BG businesses are thriving: Economic director


By Peter Kuebeck

[email protected]

Bowling Green businesses are healthy — and some are poised for expansion, according to the city economic development director.

At last week’s council meeting Kati Thompson said that during retention and expansion visits to local businesses, the overarching message is workforce stability.

“Consistently, employers are fully staffed or only needing to hire a handful of folks,” she said.

Thompson also referenced upcoming business projects which can’t yet be announced by name, but said that among them is an expansion of a current business which would create 57 jobs and invest $18 million in the community.

Another project with a new business which would create 200 jobs with a $38 million capital investment.

She also said that the Abbott Labs project is progressing, noting that the company closed on their property in May and that they are getting further into the design and engineering process. She said that a fuller scope of their timeline should be available in about six weeks.

Also at the meeting, council:

• Heard from resident David Drain, who discussed actions he would like to see the city undertake, including fining rental property owners for failure to register properties. He noted that BG Strong – the new name for the Save Our BG Neighborhoods group – plans to begin reporting unregistered properties.

Other suggested actions included forming a design standards commission or other suitable group to create design standards for neighborhoods, starting with the Pedestrian Residential district; form a committee of residents or business owners in or near Mixed Use Neighborhood zones to help plan their development; require one additional parking space per bedroom for any addition made to an existing property; and create a working group to write legislation governing short term rentals, such as Airbnbs.

• Heard from Rose Drain, who thanked council for the vote to remove two-unit dwellings from the Pedestrian Residential District in the city’s new zoning code, as well as the citizens who contacted public officials with their concerns.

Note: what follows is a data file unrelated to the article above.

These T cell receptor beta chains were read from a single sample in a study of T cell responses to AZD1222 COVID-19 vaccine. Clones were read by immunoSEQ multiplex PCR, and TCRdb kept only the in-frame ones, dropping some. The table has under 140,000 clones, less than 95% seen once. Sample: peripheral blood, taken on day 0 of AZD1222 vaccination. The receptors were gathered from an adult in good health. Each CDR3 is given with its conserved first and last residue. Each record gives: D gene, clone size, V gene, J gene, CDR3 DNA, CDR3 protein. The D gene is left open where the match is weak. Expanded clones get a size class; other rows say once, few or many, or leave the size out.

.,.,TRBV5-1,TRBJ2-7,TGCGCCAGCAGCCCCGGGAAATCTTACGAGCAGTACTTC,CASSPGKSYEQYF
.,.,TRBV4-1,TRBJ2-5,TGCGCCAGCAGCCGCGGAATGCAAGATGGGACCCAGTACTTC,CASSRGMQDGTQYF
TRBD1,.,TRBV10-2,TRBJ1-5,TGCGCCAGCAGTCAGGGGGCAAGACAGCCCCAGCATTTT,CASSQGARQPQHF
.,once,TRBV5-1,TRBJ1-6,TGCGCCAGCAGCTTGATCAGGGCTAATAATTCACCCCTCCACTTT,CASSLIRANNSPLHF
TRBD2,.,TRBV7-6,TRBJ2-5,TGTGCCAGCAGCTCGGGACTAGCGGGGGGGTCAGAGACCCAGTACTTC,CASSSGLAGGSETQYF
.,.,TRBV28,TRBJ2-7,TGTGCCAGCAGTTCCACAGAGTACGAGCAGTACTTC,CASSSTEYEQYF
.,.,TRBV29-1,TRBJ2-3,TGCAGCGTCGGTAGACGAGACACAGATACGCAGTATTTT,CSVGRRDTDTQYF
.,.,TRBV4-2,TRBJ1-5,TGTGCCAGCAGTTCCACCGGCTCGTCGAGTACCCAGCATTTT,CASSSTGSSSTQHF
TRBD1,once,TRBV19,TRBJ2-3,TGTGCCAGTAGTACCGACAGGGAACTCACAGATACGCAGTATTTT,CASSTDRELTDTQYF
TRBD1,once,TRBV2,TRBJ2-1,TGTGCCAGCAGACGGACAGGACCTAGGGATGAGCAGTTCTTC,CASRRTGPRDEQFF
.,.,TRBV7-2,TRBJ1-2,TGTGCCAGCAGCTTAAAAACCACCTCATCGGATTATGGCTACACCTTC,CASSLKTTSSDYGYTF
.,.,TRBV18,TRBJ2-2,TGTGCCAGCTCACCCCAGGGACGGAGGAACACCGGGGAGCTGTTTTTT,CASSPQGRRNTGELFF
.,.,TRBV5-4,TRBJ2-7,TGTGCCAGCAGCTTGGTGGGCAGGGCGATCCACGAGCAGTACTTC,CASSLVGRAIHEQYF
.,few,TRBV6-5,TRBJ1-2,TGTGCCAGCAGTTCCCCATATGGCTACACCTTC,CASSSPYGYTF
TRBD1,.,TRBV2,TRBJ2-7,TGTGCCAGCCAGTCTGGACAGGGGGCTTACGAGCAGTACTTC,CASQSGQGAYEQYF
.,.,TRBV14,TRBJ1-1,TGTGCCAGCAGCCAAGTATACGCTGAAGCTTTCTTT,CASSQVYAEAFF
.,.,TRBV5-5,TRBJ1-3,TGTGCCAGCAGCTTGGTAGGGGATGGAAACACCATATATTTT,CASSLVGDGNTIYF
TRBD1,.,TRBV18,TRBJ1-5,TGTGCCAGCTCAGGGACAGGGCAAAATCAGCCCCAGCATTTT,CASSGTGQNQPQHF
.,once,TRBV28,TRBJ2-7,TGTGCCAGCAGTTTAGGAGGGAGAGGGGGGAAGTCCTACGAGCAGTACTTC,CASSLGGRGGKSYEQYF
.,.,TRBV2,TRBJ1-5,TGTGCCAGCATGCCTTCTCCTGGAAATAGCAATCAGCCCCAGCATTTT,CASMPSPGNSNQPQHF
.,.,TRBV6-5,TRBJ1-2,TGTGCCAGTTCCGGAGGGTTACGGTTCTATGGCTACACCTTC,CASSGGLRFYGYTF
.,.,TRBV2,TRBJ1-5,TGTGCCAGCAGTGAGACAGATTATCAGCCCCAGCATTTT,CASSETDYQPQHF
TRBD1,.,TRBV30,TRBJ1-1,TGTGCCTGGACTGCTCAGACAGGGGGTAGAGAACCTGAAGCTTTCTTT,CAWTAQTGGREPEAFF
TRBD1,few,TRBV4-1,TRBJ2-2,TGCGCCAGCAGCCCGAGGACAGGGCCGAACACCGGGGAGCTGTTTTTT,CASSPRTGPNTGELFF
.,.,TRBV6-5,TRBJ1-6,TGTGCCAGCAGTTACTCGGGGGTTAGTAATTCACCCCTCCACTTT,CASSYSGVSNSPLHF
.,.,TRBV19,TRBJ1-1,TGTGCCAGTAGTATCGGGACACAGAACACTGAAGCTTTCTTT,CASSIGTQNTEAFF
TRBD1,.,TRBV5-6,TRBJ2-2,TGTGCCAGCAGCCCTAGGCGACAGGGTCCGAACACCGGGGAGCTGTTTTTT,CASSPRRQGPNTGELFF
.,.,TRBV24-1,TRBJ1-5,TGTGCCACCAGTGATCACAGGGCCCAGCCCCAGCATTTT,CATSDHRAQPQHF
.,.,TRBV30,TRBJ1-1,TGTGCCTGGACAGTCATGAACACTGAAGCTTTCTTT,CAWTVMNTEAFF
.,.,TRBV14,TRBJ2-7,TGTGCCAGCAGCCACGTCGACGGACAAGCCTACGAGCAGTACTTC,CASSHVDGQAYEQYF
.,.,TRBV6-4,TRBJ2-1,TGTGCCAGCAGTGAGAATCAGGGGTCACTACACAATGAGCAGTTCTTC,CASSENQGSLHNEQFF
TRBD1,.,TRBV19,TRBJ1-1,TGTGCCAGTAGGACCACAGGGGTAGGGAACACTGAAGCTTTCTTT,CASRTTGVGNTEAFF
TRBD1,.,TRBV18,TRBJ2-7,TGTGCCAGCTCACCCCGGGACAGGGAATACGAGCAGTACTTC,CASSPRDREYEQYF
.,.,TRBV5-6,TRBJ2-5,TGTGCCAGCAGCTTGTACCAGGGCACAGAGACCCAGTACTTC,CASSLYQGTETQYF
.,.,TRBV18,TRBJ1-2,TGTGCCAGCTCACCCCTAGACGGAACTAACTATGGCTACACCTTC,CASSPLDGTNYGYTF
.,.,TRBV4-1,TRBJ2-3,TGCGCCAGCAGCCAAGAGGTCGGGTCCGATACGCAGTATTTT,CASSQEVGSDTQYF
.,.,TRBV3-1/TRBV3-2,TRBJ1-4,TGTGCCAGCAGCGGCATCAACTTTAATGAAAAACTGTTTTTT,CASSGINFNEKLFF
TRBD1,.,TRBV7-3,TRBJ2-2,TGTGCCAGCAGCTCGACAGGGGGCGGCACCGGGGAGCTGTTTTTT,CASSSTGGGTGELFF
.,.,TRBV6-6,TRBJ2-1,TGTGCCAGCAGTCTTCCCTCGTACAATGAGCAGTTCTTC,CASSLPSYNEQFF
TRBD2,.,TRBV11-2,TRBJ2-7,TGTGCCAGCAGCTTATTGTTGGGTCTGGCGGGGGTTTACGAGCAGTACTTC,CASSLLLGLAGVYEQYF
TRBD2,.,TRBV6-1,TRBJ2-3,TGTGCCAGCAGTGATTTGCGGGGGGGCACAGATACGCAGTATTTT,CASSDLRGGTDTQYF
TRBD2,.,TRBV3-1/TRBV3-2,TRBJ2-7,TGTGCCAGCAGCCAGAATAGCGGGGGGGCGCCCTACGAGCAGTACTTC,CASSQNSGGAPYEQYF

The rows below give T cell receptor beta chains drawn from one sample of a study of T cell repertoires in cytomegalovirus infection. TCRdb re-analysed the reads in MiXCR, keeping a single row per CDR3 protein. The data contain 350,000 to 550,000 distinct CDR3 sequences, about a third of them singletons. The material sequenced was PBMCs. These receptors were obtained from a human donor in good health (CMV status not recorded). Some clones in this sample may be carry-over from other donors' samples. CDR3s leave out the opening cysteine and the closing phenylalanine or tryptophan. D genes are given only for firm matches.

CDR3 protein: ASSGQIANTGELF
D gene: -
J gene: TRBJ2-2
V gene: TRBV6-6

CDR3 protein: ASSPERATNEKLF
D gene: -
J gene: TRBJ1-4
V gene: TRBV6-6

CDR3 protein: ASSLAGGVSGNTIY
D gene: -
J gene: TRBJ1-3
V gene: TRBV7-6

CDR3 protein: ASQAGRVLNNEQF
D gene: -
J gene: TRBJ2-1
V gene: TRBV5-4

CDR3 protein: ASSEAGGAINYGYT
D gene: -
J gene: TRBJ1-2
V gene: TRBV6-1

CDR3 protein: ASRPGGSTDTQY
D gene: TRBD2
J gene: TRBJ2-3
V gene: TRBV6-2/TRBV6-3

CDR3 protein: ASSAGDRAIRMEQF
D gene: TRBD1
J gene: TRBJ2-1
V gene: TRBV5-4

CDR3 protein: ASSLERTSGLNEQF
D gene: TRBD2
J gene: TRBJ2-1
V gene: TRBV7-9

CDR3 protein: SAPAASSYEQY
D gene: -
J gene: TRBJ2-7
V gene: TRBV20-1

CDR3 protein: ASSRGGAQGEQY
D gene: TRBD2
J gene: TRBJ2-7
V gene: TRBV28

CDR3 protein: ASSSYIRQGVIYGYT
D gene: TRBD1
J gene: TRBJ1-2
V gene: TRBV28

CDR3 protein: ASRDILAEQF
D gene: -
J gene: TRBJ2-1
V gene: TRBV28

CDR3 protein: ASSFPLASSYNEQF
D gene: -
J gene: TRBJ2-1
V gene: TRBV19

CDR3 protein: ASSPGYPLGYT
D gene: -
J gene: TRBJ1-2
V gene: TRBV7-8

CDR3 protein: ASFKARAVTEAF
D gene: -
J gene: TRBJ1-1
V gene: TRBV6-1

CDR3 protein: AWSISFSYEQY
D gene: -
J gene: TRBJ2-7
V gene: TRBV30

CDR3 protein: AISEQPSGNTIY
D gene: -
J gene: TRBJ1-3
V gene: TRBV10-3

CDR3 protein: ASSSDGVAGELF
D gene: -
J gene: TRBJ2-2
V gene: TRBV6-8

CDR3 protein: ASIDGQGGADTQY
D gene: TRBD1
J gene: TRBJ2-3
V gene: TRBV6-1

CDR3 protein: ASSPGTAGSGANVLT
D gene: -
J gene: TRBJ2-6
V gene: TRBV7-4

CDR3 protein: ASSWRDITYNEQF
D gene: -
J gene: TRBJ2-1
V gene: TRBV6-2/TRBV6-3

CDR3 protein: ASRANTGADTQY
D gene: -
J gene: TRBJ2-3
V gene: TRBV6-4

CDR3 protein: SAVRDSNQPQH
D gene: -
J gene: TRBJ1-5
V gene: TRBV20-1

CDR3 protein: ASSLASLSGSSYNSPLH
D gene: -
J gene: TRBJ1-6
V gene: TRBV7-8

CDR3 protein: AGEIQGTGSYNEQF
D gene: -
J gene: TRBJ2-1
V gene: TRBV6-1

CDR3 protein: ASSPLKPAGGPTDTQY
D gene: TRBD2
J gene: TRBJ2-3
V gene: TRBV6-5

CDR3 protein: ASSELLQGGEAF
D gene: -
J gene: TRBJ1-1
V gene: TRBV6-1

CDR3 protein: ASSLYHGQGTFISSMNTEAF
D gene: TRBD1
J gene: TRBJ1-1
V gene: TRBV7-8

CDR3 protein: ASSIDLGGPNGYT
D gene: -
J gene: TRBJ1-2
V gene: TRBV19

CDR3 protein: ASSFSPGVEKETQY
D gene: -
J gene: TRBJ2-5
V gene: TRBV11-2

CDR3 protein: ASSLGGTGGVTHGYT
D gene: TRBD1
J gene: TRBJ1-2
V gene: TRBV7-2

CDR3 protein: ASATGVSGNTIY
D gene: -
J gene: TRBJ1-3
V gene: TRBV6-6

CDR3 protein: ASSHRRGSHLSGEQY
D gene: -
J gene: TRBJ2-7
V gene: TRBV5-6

“We all played a role in the challenging process of ‘getting it right.’ Indeed, this process can serve as an object lesson in effective grassroots organizing,” Drain said. “It is a blessing to realize that neighbors can still come together, discuss issues productively, and join forces to advance common concerns.”

• Introduced the annual ordinance to levy assessments upon all non-tax-exempt property in the city for street sweeping and snow removal. According to the legislative package document prepared for council, in addition to paying for a portion of the employees who perform street work, this fund also has an allocation for landfill fees for the disposal of street sweepings, a portion of deicing salt, and expenses related to equipment for repairs, fuel, tires and operational components.

Over the last 10 years, increases averaged 2%. The current amount is $505,000. It is recommended to increase the amount to $515,000, which is slightly less than the historical average. This recommendation is based on inflationary impacts. By law, this legislation must be certified to the county auditor no later than the second Monday in September.

• Introduced, gave three readings to and passed as an emergency measure, an ordinance authorizing Utilities Director Brian O’Connell to enter into contracts with Inliner Solutions LLC for sewer relining.

According to the legislative package document, earlier this year council passed an ordinance advertising for bids and entering into a contact for the work. Three bids were received, but all were 10% or more over the published engineers estimate of $735,000.

The document states that “because the low bid is over 10% of the estimate, there are two options to proceed: rebid the project with a new estimate or seek authorization by ordinance to award the contract to the lowest bidder.

The bids were reviewed and the recommendation is to award the contract to the low bidder, Inliner Solutions LLC for $840,706.

The biggest difference between the engineers’ estimate and the bids came from the unit price for the 33-inch diameter sewer. The largest sewer relined in the past was a 24-inch sewer and therefore there wasn’t a similar project to use as a reference.

The price seems reasonable given two contracts bid exactly the same unit price for the 33-inch sewer. Additionally, it is not likely to receive bids substantially difference than those already submitted.

The document also noted that “the Water and Sewer Capital Improvement Fund … budgeted $835,000 for all sewer relining work in 2023. There are adequate funds in the budget to cover the cost of this project.”

• Voted to excuse Councilman Joel O’Dorisio, who was absent.

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